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Every so often a patient’s family will report to the Moody Neurorehabilitation Institute that since the patient’s injury, the patient makes up false stories all of the time. They state that they correct the patient but that the patient will argue and insist that the story in question is true. This often upsets the family as they feel that the patient is deliberately telling lies. In most cases, the patient is not deliberately telling lies. The patient has a difficulty called confabulation.
Confabulation is a term describing the brain’s act of creating false memories after a brain injury. These false memories feel completely real and there is no way for the survivor to easily discern the difference between a confabulation and an accurate memory. There is no way for the survivor to stop the brain from confabulating. This is quite different from a lie, in which the liar has full control over the information and total understanding of its context. Most people are accustomed to the concept that the memory of an event having happened serves as evidence of its truth. The idea that our memories can be false is a completely foreign, sometimes hostile concept. When a patient has a confabulation, it will not occur to them to doubt the confabulation any more than it would to doubt any real memory.
Imagine if you started to talk about your personal life and someone told you that your recollections were completely wrong. This would probably frustrate you. After all, it is your life. How could someone know your life better than you? This is the conundrum faced by survivors with confabulation. Other people are constantly telling them that they are incorrect regarding their personal memories of their own lives.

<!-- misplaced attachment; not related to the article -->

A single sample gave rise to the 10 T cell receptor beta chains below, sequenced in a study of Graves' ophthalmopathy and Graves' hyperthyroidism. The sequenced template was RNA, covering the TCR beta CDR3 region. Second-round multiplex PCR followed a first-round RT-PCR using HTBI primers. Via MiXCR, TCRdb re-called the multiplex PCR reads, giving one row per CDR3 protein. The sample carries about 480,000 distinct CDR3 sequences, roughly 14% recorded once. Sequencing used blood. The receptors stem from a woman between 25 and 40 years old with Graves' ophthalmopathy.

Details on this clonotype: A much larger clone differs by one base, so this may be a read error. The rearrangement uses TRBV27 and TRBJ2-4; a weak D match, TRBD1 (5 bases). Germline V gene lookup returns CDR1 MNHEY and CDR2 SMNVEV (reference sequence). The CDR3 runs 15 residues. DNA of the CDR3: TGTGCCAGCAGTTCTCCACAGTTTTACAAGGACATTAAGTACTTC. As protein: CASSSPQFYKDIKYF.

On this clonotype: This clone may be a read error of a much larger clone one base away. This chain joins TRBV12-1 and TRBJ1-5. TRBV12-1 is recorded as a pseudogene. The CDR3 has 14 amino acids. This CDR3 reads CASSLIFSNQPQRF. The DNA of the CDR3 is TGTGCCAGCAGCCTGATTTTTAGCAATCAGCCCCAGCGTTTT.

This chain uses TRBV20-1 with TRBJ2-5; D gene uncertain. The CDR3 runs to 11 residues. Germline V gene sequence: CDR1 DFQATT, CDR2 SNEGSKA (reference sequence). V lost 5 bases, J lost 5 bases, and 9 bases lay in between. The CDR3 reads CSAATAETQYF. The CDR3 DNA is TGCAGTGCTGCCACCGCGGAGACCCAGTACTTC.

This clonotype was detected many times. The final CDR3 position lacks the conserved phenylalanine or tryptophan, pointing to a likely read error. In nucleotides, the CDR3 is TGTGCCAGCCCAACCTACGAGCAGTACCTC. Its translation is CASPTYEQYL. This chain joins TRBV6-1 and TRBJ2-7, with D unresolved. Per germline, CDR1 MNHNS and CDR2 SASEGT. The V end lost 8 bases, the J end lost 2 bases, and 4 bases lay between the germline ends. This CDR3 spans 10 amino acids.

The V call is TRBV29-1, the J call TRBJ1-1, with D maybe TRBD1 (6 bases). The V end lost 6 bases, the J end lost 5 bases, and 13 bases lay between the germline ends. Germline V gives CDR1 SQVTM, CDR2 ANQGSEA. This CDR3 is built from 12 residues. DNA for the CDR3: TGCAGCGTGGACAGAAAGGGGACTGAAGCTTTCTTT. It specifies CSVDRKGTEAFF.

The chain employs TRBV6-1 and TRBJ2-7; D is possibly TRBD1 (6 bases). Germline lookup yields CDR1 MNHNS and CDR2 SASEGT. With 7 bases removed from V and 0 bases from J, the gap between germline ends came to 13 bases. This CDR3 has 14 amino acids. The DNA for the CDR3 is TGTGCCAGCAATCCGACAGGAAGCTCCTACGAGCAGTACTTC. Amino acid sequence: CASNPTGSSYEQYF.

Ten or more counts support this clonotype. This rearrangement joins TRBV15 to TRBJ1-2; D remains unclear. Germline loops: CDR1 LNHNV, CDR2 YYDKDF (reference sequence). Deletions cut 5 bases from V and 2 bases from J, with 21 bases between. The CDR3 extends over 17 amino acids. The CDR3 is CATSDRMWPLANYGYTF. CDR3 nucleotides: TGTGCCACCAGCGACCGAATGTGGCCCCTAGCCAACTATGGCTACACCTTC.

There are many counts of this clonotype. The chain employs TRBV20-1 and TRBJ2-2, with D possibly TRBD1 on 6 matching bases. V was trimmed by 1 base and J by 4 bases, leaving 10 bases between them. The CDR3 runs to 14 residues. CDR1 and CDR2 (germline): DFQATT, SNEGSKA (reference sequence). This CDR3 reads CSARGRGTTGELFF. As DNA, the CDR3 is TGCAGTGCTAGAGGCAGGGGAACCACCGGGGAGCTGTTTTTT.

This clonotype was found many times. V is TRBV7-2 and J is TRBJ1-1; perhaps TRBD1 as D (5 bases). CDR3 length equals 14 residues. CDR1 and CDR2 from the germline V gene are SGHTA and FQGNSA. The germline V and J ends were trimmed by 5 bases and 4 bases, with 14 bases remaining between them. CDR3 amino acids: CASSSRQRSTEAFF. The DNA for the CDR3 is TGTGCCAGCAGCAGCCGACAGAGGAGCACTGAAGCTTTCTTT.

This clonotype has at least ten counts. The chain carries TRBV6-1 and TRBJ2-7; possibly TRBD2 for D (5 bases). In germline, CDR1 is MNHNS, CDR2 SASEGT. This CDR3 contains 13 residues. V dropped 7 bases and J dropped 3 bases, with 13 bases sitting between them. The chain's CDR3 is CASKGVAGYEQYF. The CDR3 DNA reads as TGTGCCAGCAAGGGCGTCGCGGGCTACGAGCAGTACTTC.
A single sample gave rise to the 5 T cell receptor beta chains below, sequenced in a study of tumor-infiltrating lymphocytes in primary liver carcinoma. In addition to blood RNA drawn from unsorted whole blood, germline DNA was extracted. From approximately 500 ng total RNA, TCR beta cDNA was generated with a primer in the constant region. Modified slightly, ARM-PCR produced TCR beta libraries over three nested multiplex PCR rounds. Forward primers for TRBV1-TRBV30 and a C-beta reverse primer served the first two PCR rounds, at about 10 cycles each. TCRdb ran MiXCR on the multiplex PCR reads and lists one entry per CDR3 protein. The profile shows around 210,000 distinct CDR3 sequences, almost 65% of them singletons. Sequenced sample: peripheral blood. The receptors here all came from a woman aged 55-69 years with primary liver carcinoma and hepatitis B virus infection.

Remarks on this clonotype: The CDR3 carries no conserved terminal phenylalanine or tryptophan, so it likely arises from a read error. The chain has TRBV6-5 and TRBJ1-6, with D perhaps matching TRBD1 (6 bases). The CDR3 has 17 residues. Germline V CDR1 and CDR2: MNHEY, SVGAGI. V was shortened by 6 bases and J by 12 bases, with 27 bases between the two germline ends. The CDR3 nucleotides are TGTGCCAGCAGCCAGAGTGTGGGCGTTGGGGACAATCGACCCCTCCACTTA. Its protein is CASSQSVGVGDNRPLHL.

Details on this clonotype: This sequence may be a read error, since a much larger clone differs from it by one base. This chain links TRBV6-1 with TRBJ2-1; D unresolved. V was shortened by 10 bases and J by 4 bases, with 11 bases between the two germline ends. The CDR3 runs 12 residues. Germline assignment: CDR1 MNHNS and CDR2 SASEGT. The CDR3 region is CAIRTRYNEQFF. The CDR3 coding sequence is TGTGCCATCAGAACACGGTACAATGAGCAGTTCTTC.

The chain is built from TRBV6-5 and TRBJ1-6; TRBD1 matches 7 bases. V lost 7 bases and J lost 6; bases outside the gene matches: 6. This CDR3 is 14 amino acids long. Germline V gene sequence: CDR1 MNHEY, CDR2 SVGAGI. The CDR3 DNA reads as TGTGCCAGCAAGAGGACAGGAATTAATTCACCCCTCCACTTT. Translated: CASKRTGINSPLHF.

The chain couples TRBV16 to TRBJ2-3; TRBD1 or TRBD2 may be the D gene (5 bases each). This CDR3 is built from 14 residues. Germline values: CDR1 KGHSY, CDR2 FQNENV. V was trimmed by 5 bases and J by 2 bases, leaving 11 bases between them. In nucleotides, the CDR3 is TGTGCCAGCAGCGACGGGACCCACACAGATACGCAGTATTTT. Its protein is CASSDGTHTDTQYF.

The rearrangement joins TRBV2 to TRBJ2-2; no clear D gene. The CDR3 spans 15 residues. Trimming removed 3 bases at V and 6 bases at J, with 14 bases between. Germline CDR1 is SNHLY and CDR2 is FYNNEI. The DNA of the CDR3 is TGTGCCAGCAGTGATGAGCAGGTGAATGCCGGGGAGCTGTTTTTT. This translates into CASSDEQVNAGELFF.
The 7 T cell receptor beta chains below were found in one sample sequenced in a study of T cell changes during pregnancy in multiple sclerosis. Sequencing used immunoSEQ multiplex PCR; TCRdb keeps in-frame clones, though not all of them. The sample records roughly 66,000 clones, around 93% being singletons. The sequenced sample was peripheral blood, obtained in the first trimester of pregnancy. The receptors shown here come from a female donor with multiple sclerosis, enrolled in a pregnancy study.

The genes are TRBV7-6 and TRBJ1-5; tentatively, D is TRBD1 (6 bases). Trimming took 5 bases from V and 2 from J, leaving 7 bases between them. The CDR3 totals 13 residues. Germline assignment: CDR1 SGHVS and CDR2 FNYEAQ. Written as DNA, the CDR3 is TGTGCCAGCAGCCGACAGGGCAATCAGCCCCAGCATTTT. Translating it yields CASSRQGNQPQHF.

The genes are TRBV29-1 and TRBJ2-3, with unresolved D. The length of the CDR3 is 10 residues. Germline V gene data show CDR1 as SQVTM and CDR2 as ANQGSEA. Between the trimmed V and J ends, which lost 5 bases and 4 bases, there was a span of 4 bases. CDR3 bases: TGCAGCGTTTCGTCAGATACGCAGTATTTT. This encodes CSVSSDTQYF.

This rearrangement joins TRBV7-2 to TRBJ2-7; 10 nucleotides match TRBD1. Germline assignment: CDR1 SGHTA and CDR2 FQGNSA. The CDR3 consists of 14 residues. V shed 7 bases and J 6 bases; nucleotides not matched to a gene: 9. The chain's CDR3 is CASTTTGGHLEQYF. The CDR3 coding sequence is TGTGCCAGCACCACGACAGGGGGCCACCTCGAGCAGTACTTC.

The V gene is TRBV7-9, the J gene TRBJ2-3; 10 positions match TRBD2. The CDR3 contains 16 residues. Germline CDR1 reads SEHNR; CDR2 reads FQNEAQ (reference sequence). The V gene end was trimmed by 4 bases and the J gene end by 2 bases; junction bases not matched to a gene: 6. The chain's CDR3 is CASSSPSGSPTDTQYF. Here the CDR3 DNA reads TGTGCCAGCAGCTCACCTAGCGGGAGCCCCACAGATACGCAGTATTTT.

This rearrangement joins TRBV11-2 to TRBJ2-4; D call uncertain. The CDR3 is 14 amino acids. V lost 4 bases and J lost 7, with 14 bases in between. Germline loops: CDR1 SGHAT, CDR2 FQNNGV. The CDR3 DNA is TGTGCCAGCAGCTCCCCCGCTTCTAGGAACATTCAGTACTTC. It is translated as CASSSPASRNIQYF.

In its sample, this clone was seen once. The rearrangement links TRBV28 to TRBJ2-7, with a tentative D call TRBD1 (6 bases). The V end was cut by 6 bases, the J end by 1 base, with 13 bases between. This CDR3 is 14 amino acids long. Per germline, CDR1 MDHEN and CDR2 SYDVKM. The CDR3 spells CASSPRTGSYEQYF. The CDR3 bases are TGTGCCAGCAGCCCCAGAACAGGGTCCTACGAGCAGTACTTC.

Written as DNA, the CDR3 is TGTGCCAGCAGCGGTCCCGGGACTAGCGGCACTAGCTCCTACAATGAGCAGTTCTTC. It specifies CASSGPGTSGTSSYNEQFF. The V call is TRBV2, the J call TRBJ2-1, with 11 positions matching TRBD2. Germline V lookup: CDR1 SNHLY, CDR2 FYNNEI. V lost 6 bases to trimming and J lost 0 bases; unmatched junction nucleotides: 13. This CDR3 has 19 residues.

Keep in mind that they have clear memories of these false events. Again, they are not deliberately fabricating these memories. This is not a psychological issue but a brain injury issue. Survivors with confabulation need to constantly check to ensure whether a memory is real or confabulation. This may mean checking with significant others or a planner/memory book. It may require that a lot more information needs to be written in their planner/memory book than is typical for other brain injury survivors. They have to get used to the idea of not trusting their own memory. How unnerving must it be when someone else knows your own life better than you?
Sometimes confabulations have a clear starting point while other times they seem to come out of the blue. Some confabulations are more logical than others. An example of a more logical confabulation is when a former church choir member thinks that they have a practice session at church in an hour, despite the fact they have not sung in church for many months. As you can see, it is not terribly odd to confabulate a false choir practice when this has been part of the person’s history. An example of a more bizarre confabulation is when a survivor thinks that their psychotherapist previously did brain surgery on them in a hospital, while the patient was awake. It is much harder to make the connection on this second example. In both cases, the patients believed their confabulations completely.
Confabulation cannot simply be cured by memory exercises or medication. Often they will fade as the patient’s health improves. However, persistent confabulations can be one of the most disabling conditions of a brain injury. If a person has a persistent confabulation that there is a meeting on the other side of town and subsequently wanders from home due to the confabulation, then he or she will need constant supervision to ensure safety.
Hopefully this clarifies the experience of confabulation and how it is differs from the telling of a lie.
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